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Janet R Sparrow, Jilin Zhou, Keiko Ueda; Investigating a link between photodegradation of bisretinoid and cross-linking of protein. Invest. Ophthalmol. Vis. Sci. 2014;55(13):1183.
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The pathogenesis of AMD is thought to begin with the RPE and subjacent Bruch’s membrane, the latter undergoing age-related changes especially in the submacular region. Non-enzymatic collagen cross-linking is a feature of aging Bruch’s membrane and disturbances in extracellular matrix turnover are considered to contribute to Bruch’s membrane thickening with age. We investigated a constituent of RPE lipofuscin as a source of cross-linking agents.
As models for cross-linking, RNase A (13.7 kDa); and the peptides somatostatin (1638 Da) and N-acetyl renin substrate tetradecapeptide (1801 Da) were incubated with photodegraded A2E with and without aminoguanidine. Cross-linking was evaluated by SDS-PAGE. After incubating collagen IV with photodegraded A2E, matrix metalloproteinases (MMP) activity was assayed by modified zymography with densitometric quantification and by measuring hydroxyproline. Positive controls were glyoxal and methylglyoxal.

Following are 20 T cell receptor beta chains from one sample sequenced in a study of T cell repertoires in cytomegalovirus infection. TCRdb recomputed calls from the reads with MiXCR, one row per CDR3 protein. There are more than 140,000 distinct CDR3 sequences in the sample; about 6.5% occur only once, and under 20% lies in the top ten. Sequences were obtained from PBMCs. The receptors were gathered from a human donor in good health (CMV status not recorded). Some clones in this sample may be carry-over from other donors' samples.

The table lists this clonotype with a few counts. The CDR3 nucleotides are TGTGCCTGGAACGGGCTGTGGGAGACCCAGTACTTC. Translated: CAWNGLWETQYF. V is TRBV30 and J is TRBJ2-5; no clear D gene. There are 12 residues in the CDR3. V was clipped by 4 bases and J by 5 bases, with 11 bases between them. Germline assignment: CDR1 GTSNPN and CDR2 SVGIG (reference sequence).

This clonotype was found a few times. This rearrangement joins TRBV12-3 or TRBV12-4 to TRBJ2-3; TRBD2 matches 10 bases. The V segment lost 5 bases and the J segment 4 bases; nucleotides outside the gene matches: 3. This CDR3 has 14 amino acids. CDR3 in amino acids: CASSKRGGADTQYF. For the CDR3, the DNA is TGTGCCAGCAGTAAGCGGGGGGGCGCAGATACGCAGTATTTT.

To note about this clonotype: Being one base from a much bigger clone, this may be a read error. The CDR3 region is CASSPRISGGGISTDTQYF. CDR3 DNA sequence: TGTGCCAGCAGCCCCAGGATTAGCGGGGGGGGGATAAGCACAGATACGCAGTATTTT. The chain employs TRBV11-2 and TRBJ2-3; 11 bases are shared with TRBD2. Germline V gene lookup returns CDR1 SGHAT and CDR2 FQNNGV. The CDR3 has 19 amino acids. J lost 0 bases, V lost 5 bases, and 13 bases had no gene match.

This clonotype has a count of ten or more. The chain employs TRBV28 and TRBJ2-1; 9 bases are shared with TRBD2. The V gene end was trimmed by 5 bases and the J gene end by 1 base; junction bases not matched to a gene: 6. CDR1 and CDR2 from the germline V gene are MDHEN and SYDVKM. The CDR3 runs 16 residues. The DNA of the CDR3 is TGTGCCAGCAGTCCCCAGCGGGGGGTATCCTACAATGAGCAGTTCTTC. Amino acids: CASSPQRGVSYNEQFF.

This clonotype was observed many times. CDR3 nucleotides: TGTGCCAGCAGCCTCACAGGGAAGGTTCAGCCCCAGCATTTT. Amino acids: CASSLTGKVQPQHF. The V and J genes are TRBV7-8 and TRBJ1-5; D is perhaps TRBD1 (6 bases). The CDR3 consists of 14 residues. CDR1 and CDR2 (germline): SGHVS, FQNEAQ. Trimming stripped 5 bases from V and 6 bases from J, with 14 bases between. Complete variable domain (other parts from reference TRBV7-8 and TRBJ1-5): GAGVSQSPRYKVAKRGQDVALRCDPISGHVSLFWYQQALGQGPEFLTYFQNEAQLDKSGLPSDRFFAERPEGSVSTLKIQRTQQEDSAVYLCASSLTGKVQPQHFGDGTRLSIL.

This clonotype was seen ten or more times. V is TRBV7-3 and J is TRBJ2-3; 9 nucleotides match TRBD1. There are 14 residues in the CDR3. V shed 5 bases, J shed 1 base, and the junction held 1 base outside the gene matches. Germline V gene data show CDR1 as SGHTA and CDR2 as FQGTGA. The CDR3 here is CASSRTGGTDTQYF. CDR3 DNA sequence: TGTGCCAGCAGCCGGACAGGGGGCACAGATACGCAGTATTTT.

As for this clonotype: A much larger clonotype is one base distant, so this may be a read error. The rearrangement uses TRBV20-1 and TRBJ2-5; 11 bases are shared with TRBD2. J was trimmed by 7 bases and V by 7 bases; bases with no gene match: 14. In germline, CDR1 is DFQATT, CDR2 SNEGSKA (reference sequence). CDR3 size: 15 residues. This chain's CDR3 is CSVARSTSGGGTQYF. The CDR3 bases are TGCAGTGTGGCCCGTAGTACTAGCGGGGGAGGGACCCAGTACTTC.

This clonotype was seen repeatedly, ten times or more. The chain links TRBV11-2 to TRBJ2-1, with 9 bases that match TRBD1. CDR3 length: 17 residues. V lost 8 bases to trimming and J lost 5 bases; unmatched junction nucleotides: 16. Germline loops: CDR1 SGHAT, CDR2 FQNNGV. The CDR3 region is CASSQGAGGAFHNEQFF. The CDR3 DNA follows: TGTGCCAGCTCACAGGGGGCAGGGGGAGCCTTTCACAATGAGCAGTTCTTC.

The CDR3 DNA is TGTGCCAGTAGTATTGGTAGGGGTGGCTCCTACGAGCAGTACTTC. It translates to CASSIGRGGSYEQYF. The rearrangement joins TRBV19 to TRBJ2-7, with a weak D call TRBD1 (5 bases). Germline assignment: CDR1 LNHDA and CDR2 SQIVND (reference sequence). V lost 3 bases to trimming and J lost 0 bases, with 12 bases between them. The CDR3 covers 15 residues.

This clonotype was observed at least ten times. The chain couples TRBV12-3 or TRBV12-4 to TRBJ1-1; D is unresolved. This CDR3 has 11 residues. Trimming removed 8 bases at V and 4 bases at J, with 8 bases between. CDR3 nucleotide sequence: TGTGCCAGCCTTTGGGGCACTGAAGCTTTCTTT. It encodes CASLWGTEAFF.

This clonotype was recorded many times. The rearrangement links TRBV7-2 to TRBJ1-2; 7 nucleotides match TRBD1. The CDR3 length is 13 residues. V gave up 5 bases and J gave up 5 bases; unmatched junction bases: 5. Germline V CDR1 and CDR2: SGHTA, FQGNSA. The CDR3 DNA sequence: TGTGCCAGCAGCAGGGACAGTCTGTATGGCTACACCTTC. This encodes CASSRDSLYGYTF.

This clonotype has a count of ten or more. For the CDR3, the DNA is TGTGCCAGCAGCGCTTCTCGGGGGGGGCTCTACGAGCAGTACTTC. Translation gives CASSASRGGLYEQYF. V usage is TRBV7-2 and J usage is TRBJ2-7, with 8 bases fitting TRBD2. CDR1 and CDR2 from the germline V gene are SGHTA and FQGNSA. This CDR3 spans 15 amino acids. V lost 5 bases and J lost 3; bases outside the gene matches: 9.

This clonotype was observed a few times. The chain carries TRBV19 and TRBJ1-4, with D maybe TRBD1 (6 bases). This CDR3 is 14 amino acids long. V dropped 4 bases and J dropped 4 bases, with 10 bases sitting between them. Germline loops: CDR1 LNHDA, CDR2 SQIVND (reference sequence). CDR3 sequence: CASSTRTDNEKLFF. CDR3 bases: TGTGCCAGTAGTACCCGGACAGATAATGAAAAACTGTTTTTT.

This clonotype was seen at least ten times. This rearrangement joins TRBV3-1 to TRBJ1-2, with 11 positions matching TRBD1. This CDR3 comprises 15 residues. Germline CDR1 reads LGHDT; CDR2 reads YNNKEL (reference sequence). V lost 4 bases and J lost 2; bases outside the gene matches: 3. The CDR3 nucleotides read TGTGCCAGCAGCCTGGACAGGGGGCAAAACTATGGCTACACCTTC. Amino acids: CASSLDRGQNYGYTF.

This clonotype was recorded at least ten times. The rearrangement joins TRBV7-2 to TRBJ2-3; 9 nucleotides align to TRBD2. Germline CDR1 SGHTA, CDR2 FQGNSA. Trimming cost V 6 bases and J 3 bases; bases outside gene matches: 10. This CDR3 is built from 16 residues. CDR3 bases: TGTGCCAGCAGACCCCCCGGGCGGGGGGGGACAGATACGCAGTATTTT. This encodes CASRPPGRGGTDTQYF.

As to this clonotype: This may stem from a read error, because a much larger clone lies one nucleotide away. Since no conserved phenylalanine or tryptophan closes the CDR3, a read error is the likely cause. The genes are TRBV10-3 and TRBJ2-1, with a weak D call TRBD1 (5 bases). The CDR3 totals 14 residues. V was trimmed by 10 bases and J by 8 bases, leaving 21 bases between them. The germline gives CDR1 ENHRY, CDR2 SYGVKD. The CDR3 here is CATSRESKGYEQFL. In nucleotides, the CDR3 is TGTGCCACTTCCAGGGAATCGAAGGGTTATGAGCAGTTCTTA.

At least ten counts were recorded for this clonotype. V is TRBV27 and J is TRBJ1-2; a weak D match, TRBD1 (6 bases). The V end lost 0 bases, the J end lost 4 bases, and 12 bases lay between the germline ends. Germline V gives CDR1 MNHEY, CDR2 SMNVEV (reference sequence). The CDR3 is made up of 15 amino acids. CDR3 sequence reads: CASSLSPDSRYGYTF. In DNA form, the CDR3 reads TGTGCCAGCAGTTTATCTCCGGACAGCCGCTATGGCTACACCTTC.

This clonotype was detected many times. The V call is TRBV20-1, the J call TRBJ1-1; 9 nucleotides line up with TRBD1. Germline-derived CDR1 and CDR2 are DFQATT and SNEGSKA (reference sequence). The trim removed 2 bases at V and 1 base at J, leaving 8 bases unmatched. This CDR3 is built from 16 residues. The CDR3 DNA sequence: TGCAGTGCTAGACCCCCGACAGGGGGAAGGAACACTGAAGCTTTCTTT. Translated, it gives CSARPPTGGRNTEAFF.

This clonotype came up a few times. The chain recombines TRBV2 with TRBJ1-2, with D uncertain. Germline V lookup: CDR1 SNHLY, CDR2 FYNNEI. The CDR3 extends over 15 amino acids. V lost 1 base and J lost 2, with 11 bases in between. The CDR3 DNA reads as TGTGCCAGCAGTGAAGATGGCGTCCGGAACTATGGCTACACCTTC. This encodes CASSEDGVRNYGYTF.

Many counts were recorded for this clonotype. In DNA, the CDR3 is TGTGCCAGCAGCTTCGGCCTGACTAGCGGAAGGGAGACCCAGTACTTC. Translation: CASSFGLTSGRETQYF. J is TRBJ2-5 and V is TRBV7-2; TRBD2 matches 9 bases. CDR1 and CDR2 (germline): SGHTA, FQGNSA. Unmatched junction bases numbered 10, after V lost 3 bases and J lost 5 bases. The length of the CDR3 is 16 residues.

Incubation of RNase A (5 days; 37°C) with 430 nm-irradiated A2E, conditions known to release GO and MG, resulted in cross-linking that was evidenced by the presence of higher molecular weight oligomers when analyzed by SDS-PAGE. Inclusion of the dicarbonyl scavenger aminoguanidine protected against cross-linking. RNase A activity assay also showed that enzyme function was diminished by exposure of RNase A to photoA2E. Higher molecular weight bands on SDS-PAGE were also observed with lysine-free (renin substrate) and arginine-free (somatostatin) peptides. Assaying by zymography revealed that modification of collagen IV under conditions of A2E photodegradation reduced MMP-2 and MMP-9 cleavage of collagen IV.
Photodegradation of the RPE lipofuscin fluorophores A2E and all-trans-retinal dimer have been shown to release the dicarbonyls glyoxal and methylglyoxal that are responsible for modifications of protein by advanced glycation endproducts (AGE). Release of these dicarbonyls from RPE cells could contribute to cross-linking and age-related thickening of the underlying Bruch’s membrane. It is also potentially significant that AGE-related proteins are detected in drusen.
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